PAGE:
In the run-up to the 2016 election, many commentators believed that Republican disunity would destroy the party’s chances; nominating a fool and liar with no interest in family values who ran on a promise not to cut entitlements would cause the Koch wing to look elsewhere, moderate Republicans to defect to the Democrats, and evangelicals to stay home. It didn’t happen. The Republican coalition held together, not because it values niceness and unity but because each faction knew that it would have a better shot of getting what it wanted under Trump than under Clinton. Unity on election day and bitter conflict at all other times is not only possible but normal.
Why, then, all the concern within the Democratic coalition about party unity? From centrists it’s natural enough: if I controlled all the levers of power in the party, I’d want my opponents to stop fighting for them too! From leftists like Kazin the story is more complicated. In part, those of us on the left tend to know at least a few people who support the formation of a left third party, and the recognition that this strategy would be obviously catastrophic makes leftists eager to emphasize the advantages of working within the Democratic Party. But it’s worth reminding ourselves that the left-third-party folks are a vanishingly tiny minority in the scheme of things. Censoring ourselves for the sake of these people would be foolish.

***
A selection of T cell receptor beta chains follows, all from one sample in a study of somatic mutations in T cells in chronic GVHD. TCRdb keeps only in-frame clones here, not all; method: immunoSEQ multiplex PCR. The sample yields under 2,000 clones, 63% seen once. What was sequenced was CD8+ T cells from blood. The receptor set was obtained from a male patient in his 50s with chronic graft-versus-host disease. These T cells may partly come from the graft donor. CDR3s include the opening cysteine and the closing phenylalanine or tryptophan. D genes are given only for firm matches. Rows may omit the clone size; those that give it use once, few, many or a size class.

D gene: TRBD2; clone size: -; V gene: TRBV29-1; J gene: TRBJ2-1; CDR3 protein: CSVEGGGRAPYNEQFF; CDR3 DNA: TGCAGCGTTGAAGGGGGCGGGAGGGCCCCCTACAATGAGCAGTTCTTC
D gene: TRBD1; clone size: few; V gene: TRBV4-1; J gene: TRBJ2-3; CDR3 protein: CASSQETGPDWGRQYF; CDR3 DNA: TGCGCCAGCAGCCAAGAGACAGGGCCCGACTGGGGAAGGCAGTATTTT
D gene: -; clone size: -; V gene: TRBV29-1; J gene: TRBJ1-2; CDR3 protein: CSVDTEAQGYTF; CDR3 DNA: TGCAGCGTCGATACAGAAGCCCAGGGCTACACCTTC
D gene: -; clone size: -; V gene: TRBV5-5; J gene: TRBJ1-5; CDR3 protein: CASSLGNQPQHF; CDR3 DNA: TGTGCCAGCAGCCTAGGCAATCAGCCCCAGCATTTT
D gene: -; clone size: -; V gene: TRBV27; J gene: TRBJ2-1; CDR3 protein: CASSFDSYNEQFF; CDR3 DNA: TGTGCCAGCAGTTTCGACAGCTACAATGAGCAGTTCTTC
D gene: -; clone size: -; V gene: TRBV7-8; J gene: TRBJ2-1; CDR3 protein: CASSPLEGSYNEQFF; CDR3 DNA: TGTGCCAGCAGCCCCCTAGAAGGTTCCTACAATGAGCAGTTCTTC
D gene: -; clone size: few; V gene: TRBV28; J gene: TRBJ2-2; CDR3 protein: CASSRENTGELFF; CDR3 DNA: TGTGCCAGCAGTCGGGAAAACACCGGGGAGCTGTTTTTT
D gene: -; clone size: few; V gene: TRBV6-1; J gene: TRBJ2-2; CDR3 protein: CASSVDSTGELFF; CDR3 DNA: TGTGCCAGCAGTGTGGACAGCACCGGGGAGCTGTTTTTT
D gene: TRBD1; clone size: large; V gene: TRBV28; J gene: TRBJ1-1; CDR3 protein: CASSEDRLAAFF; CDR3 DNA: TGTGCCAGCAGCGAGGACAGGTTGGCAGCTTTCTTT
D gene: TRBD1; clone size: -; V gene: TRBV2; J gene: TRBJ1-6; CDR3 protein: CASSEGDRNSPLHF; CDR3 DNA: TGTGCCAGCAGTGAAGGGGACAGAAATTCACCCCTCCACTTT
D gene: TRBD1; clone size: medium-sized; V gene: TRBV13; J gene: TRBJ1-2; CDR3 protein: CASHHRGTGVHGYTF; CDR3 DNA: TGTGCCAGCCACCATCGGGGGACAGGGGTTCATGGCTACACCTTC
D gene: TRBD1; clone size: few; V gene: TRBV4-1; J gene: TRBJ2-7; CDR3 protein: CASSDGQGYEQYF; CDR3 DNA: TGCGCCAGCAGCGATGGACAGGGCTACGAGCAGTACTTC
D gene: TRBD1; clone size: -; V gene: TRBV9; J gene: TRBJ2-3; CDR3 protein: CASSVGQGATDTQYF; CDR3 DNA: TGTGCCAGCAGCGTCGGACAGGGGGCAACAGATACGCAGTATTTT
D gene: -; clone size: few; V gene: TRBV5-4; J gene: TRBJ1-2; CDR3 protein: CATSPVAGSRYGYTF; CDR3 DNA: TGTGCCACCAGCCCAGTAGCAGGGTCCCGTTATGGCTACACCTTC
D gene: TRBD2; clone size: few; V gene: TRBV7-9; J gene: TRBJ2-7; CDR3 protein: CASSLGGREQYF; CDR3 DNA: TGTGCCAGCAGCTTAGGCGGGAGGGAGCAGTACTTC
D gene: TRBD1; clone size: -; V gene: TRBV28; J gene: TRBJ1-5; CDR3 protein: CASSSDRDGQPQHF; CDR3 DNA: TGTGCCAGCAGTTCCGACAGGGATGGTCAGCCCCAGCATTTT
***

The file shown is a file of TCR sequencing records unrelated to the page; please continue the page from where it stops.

In part, Kazin and many on the left, particularly older folks who lived through the Reagan administration, have a healthy recognition of just how bad a Republican administration can be for the working class—not only the short-term suffering it induces but the long-term damage it can do to workers’ capacity to organize. This leads to a sense that however bad the Democrats are and however necessary it is to fight them, at least during a Republican administration the left’s priority should be to fight the Republicans. We can wait to fight the Democrats till they’re in power.
I sympathize with this view, but I believe it is incorrect for three reasons.